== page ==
The Self Evaluation Form (SEF) is the mechanism by which schools in the UK judge their own performance and capabilities, strengths and weaknesses. The form is a public document, typically developed by the school’s senior management team, in collaboration with governors, staff and other stakeholders. Intended as a living document, updated at least annually, the SEF is used as one of the most significant inputs into the lightweight inspection regime currently adopted by Ofsted.
There’s an interesting post on the Primary Teacher UK blog suggesting that Ofsted inspectors are not always rigorous enough in challenging the claims made by schools in their SEFs. I can’t really comment, other than to say that in the current environment it is understandable (though not necessarily acceptable) that schools will try to spin the system to their best advantage whenever they can.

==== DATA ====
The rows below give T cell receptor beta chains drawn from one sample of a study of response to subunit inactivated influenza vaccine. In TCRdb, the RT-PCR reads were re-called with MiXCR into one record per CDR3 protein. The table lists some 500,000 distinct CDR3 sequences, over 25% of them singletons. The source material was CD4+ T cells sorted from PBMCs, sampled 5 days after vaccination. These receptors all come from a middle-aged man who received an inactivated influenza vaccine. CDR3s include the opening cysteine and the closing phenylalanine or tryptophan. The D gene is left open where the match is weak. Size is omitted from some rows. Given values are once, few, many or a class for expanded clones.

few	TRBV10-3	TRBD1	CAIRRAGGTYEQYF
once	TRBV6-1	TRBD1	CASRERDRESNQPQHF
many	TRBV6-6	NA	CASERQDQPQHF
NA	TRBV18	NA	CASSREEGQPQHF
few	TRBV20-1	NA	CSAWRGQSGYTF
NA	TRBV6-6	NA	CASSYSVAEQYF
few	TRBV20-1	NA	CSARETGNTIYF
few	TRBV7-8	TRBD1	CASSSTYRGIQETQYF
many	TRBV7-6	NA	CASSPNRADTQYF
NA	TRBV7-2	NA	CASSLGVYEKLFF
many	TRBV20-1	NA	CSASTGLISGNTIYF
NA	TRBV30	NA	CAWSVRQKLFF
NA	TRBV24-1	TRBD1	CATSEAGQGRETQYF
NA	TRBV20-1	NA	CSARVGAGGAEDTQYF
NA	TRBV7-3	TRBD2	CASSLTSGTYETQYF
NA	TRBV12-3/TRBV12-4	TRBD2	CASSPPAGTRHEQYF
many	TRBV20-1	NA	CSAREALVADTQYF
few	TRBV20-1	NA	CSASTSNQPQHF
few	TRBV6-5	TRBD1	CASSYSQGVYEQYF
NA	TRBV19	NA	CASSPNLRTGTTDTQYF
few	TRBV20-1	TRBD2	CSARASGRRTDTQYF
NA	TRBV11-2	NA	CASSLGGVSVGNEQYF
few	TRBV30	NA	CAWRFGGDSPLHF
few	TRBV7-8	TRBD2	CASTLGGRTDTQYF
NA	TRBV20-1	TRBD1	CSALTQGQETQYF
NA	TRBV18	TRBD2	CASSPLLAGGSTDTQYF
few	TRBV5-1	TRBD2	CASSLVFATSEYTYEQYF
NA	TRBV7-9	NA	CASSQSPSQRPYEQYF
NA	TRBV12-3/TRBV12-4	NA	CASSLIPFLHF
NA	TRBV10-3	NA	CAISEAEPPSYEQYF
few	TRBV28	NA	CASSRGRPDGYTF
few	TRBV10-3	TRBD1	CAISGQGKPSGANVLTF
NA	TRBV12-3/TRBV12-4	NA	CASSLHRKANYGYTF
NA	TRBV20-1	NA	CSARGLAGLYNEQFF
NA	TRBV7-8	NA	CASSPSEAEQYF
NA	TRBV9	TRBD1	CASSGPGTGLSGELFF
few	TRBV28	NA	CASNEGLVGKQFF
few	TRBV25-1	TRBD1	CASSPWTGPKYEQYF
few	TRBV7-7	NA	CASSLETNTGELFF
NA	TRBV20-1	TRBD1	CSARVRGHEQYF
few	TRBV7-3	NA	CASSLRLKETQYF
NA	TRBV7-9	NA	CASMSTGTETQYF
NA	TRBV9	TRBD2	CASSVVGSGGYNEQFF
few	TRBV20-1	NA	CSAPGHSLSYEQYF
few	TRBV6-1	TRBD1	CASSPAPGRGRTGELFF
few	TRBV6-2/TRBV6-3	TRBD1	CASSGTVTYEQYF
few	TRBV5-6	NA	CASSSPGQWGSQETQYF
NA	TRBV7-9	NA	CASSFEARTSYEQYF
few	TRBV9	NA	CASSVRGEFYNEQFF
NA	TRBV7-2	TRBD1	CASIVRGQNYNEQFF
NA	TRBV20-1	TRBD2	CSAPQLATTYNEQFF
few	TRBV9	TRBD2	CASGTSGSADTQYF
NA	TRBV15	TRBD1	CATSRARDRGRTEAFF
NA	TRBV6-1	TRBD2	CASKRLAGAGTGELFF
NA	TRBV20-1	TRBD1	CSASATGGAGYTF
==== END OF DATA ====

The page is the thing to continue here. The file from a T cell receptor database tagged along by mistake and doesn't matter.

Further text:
In the case of the newly amalgamated primary school where I am chair of governors, we self-evaluated ourselves as ’satisfactory’ prior to our first Ofsted inspection and this was duly endorsed by the inspectors. We had little option. As a new school, however good we thought ourselves, we didn’t have the necessary evidence to back up any other claim… and the reality is that so much work is currently in hand, both in terms of setting new policies and practices and in terms of aligning pedagogic, assessment and other teaching and learning approaches across what used to be two schools, that to claim anything other than ’satisfactory’ at this stage would be unreasonable.